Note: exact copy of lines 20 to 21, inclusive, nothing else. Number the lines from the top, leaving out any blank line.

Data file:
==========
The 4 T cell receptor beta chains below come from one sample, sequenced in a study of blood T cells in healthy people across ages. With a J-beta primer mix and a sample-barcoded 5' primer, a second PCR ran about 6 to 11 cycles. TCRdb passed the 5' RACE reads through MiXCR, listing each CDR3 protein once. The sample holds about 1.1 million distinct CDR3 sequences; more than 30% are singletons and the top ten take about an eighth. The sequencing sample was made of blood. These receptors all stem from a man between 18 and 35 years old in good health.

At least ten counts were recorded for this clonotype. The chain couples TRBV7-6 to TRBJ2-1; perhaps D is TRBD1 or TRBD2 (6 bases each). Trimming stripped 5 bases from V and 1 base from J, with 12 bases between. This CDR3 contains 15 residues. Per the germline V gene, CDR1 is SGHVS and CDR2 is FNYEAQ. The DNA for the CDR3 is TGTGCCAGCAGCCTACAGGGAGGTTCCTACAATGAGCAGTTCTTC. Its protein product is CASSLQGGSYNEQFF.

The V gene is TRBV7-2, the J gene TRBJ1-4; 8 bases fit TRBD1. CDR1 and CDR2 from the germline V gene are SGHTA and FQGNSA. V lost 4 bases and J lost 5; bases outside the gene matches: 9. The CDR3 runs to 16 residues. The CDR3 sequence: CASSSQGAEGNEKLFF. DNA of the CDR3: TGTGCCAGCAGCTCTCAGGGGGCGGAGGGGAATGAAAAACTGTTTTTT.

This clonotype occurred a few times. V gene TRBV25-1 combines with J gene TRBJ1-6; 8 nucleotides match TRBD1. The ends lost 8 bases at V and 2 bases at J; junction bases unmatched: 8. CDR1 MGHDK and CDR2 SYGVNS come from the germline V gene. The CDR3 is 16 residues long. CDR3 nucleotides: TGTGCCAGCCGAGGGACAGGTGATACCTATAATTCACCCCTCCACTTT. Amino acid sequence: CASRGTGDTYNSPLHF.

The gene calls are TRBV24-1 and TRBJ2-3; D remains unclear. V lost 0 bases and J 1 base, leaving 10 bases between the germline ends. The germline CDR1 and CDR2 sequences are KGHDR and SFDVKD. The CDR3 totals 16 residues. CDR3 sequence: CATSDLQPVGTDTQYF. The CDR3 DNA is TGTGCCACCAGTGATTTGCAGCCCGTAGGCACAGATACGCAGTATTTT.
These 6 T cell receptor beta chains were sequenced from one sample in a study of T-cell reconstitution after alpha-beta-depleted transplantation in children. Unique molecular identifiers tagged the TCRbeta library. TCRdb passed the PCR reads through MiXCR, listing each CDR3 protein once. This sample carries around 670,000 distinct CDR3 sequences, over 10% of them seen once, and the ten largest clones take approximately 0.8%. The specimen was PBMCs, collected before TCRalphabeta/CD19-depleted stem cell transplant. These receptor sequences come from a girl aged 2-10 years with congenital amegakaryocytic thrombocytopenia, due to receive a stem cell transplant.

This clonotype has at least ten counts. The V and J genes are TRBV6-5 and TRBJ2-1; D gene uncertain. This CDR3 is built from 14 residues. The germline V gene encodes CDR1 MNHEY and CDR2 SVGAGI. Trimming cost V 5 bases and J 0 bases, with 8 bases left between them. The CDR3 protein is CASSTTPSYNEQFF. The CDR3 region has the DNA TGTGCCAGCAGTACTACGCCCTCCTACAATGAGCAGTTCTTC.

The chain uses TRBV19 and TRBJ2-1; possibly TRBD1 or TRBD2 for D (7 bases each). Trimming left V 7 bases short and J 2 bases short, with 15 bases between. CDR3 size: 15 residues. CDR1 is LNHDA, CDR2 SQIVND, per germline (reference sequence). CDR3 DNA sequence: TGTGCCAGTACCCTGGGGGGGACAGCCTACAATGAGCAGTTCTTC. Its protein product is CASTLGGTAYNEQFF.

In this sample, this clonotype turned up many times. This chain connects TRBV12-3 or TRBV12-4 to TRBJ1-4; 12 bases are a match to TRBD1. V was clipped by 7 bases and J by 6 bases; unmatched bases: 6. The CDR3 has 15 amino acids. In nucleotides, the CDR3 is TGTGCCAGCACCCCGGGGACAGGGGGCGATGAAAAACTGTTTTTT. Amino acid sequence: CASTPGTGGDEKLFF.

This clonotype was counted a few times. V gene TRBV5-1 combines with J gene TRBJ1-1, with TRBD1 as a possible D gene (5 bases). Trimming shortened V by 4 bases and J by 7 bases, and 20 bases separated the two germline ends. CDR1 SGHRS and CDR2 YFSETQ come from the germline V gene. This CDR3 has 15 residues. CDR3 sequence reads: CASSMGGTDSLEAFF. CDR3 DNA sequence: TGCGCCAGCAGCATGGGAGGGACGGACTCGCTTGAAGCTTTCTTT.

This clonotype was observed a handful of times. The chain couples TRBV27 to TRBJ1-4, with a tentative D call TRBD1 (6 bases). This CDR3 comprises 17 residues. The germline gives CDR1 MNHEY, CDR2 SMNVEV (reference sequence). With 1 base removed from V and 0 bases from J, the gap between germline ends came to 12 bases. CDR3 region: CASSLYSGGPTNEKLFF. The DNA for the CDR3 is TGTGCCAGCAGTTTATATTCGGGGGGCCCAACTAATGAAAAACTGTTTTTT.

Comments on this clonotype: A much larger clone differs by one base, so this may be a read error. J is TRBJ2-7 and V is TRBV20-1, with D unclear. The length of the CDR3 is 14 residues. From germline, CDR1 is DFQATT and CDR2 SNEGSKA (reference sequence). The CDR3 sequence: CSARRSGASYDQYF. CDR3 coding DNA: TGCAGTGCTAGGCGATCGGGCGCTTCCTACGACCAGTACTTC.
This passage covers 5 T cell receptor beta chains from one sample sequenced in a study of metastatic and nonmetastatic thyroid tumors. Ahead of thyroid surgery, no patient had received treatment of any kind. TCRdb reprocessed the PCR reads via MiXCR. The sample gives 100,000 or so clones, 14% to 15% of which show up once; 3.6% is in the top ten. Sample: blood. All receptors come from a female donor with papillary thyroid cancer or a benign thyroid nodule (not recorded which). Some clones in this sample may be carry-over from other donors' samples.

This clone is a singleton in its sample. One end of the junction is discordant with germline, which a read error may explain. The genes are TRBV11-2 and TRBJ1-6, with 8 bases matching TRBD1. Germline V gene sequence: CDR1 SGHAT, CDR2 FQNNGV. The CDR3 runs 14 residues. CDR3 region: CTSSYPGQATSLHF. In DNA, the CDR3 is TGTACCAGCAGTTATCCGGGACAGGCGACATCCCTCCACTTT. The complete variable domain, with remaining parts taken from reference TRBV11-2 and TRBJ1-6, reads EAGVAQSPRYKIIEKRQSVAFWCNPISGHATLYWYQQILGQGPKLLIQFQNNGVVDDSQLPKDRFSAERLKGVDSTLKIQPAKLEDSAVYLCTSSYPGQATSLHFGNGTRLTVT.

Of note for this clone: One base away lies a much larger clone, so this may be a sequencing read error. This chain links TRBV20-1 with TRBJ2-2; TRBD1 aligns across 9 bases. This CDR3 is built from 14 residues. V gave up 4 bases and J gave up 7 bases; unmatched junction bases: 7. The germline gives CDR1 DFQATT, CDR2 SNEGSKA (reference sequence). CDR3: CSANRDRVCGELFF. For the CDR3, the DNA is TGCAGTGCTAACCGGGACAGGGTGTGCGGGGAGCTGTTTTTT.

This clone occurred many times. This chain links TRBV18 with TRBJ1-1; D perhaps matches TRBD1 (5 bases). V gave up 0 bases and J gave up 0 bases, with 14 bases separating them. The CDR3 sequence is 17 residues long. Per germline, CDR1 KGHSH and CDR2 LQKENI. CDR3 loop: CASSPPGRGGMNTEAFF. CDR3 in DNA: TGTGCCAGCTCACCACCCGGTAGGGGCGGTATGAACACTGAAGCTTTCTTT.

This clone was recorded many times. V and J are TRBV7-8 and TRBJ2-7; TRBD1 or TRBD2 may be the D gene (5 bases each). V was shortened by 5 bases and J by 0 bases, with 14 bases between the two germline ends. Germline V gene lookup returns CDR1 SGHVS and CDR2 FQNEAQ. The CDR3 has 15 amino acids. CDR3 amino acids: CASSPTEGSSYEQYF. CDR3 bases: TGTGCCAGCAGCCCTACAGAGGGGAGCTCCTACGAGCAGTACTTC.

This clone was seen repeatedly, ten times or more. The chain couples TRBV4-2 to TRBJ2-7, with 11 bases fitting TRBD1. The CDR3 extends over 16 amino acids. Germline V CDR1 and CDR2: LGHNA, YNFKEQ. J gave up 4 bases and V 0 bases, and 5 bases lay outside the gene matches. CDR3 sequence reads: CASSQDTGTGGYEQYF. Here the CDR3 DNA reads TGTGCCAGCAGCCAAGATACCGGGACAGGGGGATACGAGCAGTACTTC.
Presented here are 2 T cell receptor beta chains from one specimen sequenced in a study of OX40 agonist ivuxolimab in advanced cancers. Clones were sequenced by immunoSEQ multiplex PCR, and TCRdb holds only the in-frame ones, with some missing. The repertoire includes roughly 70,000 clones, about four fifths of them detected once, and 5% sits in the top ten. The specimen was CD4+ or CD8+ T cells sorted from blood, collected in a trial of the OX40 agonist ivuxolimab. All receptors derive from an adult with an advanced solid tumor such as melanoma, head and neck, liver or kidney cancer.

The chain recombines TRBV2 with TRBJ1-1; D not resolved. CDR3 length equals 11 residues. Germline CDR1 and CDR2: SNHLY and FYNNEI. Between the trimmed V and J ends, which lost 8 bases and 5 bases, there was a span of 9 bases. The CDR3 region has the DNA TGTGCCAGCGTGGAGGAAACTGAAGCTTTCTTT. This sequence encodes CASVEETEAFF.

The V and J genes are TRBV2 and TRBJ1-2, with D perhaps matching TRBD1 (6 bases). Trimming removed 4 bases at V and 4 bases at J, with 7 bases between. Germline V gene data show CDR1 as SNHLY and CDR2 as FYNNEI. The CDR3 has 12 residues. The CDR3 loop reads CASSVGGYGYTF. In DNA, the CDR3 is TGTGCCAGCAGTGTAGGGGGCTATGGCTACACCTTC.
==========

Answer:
The chain recombines TRBV2 with TRBJ1-1; D not resolved. CDR3 length equals 11 residues. Germline CDR1 and CDR2: SNHLY and FYNNEI. Between the trimmed V and J ends, which lost 8 bases and 5 bases, there was a span of 9 bases. The CDR3 region has the DNA TGTGCCAGCGTGGAGGAAACTGAAGCTTTCTTT. This sequence encodes CASVEETEAFF.

The V and J genes are TRBV2 and TRBJ1-2, with D perhaps matching TRBD1 (6 bases). Trimming removed 4 bases at V and 4 bases at J, with 7 bases between. Germline V gene data show CDR1 as SNHLY and CDR2 as FYNNEI. The CDR3 has 12 residues. The CDR3 loop reads CASSVGGYGYTF. In DNA, the CDR3 is TGTGCCAGCAGTGTAGGGGGCTATGGCTACACCTTC.